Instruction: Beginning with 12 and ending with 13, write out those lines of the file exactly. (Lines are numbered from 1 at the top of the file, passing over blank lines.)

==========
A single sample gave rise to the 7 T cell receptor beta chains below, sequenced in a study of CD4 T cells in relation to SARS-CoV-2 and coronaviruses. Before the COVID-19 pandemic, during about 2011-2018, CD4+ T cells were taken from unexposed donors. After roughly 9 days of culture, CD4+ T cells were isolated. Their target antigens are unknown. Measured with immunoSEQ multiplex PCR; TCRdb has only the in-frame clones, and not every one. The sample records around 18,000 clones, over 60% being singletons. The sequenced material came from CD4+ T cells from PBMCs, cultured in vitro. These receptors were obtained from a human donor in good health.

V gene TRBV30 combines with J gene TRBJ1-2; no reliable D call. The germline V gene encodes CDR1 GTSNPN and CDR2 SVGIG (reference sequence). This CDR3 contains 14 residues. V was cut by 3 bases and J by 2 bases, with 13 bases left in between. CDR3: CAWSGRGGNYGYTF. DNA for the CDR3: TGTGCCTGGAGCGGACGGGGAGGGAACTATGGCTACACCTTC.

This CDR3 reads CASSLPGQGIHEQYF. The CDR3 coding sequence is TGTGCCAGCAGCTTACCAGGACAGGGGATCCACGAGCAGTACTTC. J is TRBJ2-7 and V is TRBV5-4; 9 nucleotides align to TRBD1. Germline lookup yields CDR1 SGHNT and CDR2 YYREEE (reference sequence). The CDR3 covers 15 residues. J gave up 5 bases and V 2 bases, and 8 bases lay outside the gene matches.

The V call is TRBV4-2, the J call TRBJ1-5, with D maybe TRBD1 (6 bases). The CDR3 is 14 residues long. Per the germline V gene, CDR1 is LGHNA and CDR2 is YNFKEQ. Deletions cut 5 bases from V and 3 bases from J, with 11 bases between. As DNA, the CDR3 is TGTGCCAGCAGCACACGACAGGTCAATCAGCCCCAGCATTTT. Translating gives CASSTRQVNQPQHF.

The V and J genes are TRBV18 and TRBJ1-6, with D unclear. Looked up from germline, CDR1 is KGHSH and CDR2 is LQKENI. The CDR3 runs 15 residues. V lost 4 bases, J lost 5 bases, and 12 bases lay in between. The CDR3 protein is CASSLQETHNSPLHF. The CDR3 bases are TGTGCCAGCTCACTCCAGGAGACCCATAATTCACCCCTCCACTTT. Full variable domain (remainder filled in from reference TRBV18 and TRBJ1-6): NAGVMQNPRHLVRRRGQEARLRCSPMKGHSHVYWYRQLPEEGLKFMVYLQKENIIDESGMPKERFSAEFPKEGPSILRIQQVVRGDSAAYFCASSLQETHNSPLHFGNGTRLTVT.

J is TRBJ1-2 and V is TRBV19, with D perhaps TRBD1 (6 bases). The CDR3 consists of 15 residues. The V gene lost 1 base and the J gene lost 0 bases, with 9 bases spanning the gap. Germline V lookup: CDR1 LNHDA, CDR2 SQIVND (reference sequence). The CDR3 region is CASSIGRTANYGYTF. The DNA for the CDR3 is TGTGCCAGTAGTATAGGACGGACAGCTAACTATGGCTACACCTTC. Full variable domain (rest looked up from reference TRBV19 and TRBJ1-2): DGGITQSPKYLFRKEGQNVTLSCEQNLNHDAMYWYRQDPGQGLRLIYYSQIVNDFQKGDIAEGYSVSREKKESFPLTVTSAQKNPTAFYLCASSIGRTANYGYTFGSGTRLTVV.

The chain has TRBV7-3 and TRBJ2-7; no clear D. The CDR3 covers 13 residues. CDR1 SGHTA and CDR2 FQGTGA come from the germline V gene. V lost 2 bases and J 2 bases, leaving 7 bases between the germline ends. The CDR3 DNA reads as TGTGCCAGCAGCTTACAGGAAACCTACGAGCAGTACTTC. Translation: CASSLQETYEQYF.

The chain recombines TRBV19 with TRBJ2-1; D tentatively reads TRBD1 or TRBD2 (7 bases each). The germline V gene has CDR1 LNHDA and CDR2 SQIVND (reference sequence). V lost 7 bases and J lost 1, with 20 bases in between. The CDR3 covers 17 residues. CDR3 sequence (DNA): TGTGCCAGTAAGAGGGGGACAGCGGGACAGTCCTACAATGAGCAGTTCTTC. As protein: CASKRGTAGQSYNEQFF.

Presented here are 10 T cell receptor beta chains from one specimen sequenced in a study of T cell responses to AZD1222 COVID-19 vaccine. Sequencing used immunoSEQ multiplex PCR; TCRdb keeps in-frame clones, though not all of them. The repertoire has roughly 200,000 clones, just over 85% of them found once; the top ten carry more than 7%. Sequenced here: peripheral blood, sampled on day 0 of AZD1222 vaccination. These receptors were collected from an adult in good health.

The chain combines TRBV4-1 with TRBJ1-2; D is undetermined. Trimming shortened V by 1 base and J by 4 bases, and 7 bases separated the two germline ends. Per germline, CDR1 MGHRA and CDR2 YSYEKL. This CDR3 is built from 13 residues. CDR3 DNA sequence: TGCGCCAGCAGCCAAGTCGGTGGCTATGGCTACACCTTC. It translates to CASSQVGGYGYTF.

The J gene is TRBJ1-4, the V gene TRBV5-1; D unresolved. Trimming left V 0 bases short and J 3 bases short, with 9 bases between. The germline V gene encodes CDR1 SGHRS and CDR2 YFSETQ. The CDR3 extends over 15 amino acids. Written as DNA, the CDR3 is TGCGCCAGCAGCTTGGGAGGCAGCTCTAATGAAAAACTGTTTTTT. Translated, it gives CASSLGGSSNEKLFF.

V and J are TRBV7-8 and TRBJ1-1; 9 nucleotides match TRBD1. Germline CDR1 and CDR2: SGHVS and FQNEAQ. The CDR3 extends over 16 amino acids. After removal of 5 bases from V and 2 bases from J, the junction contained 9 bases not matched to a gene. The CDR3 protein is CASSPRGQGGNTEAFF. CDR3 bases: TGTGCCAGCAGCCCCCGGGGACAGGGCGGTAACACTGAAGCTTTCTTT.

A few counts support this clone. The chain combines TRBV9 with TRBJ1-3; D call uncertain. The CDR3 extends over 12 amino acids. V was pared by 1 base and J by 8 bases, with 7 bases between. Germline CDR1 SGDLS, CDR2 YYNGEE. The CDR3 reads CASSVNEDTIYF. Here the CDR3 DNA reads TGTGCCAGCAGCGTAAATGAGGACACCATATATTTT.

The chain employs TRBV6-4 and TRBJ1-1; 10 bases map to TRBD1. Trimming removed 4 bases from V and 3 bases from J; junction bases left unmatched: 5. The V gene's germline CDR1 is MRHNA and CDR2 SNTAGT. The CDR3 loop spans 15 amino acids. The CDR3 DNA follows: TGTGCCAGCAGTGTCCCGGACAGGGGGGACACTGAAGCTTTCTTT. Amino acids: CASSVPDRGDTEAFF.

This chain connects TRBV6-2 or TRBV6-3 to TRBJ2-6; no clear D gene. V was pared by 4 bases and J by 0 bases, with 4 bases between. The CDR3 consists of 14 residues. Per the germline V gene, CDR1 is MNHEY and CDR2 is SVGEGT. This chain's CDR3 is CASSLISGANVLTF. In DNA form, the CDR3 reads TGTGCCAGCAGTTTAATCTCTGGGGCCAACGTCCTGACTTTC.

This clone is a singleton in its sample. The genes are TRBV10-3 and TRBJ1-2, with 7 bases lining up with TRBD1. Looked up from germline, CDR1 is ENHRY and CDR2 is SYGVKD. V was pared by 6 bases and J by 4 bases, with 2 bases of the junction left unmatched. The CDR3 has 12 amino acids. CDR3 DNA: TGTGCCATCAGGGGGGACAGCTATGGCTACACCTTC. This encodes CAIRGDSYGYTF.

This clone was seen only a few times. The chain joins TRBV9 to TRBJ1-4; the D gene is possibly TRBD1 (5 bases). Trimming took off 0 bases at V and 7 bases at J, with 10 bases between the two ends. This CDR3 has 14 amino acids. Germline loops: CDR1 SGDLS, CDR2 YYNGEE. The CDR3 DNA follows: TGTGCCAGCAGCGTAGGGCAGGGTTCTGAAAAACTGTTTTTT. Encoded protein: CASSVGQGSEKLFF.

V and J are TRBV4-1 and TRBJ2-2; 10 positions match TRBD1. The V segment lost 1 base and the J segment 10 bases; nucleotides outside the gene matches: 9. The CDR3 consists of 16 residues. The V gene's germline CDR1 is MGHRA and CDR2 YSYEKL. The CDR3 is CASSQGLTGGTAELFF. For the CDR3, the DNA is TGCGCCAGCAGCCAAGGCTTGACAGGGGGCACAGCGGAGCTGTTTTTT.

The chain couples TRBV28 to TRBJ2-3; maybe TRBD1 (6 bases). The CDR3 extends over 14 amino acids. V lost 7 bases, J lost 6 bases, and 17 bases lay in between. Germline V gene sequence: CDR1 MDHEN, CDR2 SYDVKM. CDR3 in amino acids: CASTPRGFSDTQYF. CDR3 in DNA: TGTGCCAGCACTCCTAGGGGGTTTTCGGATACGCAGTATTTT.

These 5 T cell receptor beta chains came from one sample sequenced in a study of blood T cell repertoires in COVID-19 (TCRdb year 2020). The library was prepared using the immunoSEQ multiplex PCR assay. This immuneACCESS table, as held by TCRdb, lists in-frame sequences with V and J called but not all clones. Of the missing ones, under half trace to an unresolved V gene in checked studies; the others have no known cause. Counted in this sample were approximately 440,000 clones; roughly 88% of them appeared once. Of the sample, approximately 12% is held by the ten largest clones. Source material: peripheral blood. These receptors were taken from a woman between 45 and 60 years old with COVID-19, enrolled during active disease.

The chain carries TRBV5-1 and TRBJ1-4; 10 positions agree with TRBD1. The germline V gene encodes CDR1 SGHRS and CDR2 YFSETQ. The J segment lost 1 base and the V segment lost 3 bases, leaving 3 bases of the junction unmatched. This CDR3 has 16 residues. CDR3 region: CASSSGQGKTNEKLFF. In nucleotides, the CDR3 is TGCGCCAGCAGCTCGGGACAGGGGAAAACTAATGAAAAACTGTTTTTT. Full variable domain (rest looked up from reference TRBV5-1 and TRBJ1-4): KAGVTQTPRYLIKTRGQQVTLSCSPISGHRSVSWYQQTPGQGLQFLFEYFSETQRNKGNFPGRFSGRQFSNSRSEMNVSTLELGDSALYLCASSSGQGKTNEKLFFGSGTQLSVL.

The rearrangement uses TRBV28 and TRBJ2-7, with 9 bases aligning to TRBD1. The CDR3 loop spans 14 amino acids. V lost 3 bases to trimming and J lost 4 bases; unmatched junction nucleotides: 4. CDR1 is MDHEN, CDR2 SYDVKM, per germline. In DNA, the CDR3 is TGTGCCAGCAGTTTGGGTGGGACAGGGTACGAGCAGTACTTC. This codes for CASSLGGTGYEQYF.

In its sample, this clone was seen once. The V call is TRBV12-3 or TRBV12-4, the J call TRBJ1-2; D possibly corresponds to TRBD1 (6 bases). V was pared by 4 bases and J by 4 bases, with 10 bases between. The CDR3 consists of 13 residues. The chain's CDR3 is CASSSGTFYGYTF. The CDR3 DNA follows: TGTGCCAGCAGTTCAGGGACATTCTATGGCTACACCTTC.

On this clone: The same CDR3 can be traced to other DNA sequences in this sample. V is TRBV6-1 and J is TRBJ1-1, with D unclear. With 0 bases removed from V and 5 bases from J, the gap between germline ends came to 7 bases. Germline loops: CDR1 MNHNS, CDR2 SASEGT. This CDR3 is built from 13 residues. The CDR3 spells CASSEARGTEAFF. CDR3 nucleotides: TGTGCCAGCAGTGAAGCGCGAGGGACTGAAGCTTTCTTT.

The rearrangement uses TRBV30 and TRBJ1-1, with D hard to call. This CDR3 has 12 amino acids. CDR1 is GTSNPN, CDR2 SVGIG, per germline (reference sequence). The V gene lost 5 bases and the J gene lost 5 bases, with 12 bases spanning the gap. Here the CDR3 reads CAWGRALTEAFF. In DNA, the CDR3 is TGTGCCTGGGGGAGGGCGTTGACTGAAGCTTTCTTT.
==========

V and J are TRBV7-8 and TRBJ1-1; 9 nucleotides match TRBD1. Germline CDR1 and CDR2: SGHVS and FQNEAQ. The CDR3 extends over 16 amino acids. After removal of 5 bases from V and 2 bases from J, the junction contained 9 bases not matched to a gene. The CDR3 protein is CASSPRGQGGNTEAFF. CDR3 bases: TGTGCCAGCAGCCCCCGGGGACAGGGCGGTAACACTGAAGCTTTCTTT.

A few counts support this clone. The chain combines TRBV9 with TRBJ1-3; D call uncertain. The CDR3 extends over 12 amino acids. V was pared by 1 base and J by 8 bases, with 7 bases between. Germline CDR1 SGDLS, CDR2 YYNGEE. The CDR3 reads CASSVNEDTIYF. Here the CDR3 DNA reads TGTGCCAGCAGCGTAAATGAGGACACCATATATTTT.